There is a delightful brain-tease of a movie available called Frequencies. The trailer is here. The assumption of the movie is that people have a “frequency” which is not quite IQ, but which seems to have much the same sorting function. The higher the frequency, the greater the luck, but the less the empathy. The movie begins in a private school with two main protagonists, a boy and girl. The girl is very high frequency, the boy is a scores very low: indeed he is a minus. He is not unintelligent; but it appears from his “frequency” that he will attract bad luck, and always be in the wrong place at the wrong time. The girl, by contrast, does not even have to look both ways before crossing a street: she will always walk between the speeding cars and buses. The movie follows them from childhood through their teens to their early twenties (changing actors on the way).
Our hero, the young man, comes back from foreign travels after several years to attend the birthday party of the young lady with whom he was in love in school, and that is where the fun begins: where the weird stuff starts. By “weird” I mean that the young man and his principal male friend have found a way to compel people to do what they want by the uttering of certain two syllable words, which they put into the conversation seamlessly. That is the magic. He has found a way to change his frequency. And the girl, who had been on the verge of suicide, because she felt nothing, now has the chance to feel emotions.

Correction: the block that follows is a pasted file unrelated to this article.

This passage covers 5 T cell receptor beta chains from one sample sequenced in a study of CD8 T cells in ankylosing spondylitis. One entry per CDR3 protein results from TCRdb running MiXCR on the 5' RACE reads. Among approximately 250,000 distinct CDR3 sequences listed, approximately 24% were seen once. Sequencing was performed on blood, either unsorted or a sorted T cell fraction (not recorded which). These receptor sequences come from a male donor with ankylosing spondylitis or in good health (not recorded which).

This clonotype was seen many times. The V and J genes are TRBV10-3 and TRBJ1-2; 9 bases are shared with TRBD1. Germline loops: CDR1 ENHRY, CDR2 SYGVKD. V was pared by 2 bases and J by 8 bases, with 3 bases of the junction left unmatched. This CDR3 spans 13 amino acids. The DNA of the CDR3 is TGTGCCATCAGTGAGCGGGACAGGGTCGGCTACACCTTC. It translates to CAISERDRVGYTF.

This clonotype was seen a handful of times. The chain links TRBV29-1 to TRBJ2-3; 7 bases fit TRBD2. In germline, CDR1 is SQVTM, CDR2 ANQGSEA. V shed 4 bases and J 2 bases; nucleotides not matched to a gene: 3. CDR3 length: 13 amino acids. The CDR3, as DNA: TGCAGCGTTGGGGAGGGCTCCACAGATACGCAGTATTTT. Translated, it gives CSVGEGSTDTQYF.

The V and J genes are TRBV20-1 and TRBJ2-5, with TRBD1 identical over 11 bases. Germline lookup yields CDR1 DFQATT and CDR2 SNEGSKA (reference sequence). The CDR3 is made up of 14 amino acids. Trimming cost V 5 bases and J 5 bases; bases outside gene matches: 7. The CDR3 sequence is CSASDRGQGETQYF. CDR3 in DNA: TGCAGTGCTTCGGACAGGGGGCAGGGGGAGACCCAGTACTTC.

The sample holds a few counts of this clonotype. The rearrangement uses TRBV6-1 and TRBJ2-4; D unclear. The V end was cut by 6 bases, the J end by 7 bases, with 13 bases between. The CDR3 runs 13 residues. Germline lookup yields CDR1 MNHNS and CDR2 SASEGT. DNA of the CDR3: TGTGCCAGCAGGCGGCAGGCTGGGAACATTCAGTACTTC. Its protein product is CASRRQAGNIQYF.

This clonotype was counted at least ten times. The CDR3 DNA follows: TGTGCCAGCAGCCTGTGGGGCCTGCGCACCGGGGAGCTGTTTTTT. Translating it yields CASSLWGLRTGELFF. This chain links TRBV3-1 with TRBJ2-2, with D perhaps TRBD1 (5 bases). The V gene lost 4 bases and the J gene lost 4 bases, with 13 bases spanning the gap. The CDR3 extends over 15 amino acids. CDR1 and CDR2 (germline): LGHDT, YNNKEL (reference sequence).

So far it is boy meets girl story. Then the complications begin. Because what the young man has found is a system of sounds which have essentially near-magical powers of compulsion, which attracts the attention of the State: men in black suits with Heckler&Koch sub-machine guns. and then it gets even weirder and better, and deals with some Very Large Issues, free will and determinism among them.
This is a classic of British science-fiction. It uses nothing but ideas and characters to convey its message: no special effects, no interstellar travel, no advanced technologies. Just a great script and some intelligent actors. It is at the other end of production costs of Interstellar, and just as interesting. Available on Netflix.